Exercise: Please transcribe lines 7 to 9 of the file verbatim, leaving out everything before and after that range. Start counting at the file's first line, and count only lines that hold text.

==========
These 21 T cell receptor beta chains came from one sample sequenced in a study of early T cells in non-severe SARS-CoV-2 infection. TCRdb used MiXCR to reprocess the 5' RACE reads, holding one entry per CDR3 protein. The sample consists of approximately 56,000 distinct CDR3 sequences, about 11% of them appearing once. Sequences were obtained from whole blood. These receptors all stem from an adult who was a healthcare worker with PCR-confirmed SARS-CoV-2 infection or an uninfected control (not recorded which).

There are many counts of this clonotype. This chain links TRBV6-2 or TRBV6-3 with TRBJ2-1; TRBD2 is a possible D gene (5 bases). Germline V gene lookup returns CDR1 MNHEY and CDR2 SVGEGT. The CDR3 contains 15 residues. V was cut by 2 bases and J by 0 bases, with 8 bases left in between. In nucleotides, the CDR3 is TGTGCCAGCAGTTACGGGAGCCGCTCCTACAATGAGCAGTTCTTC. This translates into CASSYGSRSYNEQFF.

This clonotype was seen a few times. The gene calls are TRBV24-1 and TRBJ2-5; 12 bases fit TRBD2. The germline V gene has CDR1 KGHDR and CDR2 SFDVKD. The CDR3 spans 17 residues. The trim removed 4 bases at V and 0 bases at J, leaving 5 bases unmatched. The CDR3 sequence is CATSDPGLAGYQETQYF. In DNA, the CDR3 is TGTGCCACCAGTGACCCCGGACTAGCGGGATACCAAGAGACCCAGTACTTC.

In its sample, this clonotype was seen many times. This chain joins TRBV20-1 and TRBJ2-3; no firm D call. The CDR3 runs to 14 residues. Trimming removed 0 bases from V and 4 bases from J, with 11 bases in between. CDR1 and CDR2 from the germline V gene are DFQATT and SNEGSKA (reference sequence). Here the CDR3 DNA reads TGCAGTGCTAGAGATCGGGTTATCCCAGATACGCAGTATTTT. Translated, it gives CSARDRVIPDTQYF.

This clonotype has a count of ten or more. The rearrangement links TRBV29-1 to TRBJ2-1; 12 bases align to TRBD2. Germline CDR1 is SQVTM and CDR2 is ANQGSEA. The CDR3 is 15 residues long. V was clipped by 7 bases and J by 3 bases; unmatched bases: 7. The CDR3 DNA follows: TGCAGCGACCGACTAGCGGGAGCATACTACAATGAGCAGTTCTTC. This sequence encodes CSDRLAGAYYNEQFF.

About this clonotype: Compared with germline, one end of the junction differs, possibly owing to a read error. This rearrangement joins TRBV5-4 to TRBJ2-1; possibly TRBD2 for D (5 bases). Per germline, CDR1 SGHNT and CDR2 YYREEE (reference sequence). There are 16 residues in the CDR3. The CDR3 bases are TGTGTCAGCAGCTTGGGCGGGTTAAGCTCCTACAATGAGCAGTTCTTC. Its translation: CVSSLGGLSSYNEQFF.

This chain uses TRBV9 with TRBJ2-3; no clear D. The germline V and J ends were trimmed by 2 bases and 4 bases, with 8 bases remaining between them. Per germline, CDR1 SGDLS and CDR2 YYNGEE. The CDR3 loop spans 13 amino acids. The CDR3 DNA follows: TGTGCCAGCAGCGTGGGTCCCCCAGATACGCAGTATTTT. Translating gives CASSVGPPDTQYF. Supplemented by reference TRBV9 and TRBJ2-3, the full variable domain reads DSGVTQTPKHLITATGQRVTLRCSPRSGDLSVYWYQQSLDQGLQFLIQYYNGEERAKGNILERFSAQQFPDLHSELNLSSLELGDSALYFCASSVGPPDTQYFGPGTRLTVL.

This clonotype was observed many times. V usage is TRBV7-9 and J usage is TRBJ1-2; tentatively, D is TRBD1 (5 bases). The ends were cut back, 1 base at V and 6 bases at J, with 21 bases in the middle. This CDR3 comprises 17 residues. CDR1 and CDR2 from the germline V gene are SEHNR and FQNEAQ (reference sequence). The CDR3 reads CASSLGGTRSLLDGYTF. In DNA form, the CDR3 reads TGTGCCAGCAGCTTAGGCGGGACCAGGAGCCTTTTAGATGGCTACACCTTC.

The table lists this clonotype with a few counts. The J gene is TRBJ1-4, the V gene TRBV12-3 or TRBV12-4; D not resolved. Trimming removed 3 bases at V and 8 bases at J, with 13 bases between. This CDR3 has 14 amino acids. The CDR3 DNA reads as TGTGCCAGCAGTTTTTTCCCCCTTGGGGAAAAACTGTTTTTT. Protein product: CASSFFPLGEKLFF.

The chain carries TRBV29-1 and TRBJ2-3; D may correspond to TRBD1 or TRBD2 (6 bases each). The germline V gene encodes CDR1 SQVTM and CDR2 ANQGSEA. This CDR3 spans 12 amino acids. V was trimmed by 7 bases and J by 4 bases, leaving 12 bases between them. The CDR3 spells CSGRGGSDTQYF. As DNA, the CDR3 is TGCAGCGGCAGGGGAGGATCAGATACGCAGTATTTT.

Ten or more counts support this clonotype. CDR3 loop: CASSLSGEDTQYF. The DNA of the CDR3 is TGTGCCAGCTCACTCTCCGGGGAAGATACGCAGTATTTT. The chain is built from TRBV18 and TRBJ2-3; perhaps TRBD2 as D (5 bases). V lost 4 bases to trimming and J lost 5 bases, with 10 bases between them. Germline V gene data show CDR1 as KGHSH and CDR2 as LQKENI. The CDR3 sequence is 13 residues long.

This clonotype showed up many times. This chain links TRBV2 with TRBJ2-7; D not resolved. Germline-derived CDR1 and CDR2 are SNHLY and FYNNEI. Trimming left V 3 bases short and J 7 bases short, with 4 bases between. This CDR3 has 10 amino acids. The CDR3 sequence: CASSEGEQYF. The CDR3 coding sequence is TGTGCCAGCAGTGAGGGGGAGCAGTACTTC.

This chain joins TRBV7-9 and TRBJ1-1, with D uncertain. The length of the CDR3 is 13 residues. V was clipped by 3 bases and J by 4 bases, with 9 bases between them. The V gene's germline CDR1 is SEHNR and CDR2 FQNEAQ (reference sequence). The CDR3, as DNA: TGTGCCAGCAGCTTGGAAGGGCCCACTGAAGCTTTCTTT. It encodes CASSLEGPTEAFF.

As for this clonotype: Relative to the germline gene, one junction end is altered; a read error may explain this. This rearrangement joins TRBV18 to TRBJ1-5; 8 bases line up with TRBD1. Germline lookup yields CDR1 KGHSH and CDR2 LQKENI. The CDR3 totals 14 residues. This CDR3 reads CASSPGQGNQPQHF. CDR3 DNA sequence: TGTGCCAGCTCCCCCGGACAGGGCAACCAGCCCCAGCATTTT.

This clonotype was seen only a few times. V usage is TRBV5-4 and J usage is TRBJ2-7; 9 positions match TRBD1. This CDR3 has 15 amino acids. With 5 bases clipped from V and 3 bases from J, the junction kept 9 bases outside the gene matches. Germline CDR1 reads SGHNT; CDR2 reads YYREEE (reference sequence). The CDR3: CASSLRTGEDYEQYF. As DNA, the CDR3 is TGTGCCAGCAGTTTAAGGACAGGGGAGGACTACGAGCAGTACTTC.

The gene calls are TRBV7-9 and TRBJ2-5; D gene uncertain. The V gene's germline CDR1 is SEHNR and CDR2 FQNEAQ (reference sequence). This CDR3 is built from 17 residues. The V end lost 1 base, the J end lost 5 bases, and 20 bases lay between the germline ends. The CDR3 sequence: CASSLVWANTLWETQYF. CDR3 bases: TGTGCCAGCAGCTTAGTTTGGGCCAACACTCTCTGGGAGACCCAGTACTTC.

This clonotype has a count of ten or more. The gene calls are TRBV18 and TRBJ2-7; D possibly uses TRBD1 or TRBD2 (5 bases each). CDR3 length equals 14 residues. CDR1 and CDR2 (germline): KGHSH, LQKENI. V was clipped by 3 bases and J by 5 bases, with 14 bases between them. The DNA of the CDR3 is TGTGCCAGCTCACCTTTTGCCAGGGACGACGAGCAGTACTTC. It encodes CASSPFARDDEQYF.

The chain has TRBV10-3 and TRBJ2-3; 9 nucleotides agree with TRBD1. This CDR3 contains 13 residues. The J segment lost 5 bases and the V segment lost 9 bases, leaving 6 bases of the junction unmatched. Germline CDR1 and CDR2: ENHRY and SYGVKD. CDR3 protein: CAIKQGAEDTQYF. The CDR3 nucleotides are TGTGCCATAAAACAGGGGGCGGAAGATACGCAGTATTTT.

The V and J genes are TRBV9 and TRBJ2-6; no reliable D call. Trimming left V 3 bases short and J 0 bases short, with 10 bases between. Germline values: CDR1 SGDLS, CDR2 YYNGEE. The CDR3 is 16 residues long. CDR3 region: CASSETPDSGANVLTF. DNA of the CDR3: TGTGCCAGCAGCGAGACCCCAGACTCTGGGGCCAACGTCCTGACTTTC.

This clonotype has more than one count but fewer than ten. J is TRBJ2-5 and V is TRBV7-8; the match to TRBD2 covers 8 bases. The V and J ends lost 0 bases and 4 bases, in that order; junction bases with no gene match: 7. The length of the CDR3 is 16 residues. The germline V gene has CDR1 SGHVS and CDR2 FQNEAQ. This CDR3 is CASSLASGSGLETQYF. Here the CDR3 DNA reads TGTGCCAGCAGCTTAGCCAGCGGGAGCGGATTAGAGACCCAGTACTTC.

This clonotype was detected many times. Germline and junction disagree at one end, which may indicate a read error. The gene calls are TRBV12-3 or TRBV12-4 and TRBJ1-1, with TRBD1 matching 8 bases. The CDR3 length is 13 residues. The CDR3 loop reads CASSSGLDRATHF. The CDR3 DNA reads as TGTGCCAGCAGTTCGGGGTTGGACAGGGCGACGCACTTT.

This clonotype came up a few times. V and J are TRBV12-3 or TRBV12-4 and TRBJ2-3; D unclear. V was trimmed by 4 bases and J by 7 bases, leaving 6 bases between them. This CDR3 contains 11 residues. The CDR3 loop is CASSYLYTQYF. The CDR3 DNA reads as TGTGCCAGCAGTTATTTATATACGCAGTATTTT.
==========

This chain uses TRBV9 with TRBJ2-3; no clear D. The germline V and J ends were trimmed by 2 bases and 4 bases, with 8 bases remaining between them. Per germline, CDR1 SGDLS and CDR2 YYNGEE. The CDR3 loop spans 13 amino acids. The CDR3 DNA follows: TGTGCCAGCAGCGTGGGTCCCCCAGATACGCAGTATTTT. Translating gives CASSVGPPDTQYF. Supplemented by reference TRBV9 and TRBJ2-3, the full variable domain reads DSGVTQTPKHLITATGQRVTLRCSPRSGDLSVYWYQQSLDQGLQFLIQYYNGEERAKGNILERFSAQQFPDLHSELNLSSLELGDSALYFCASSVGPPDTQYFGPGTRLTVL.

This clonotype was observed many times. V usage is TRBV7-9 and J usage is TRBJ1-2; tentatively, D is TRBD1 (5 bases). The ends were cut back, 1 base at V and 6 bases at J, with 21 bases in the middle. This CDR3 comprises 17 residues. CDR1 and CDR2 from the germline V gene are SEHNR and FQNEAQ (reference sequence). The CDR3 reads CASSLGGTRSLLDGYTF. In DNA form, the CDR3 reads TGTGCCAGCAGCTTAGGCGGGACCAGGAGCCTTTTAGATGGCTACACCTTC.

The table lists this clonotype with a few counts. The J gene is TRBJ1-4, the V gene TRBV12-3 or TRBV12-4; D not resolved. Trimming removed 3 bases at V and 8 bases at J, with 13 bases between. This CDR3 has 14 amino acids. The CDR3 DNA reads as TGTGCCAGCAGTTTTTTCCCCCTTGGGGAAAAACTGTTTTTT. Protein product: CASSFFPLGEKLFF.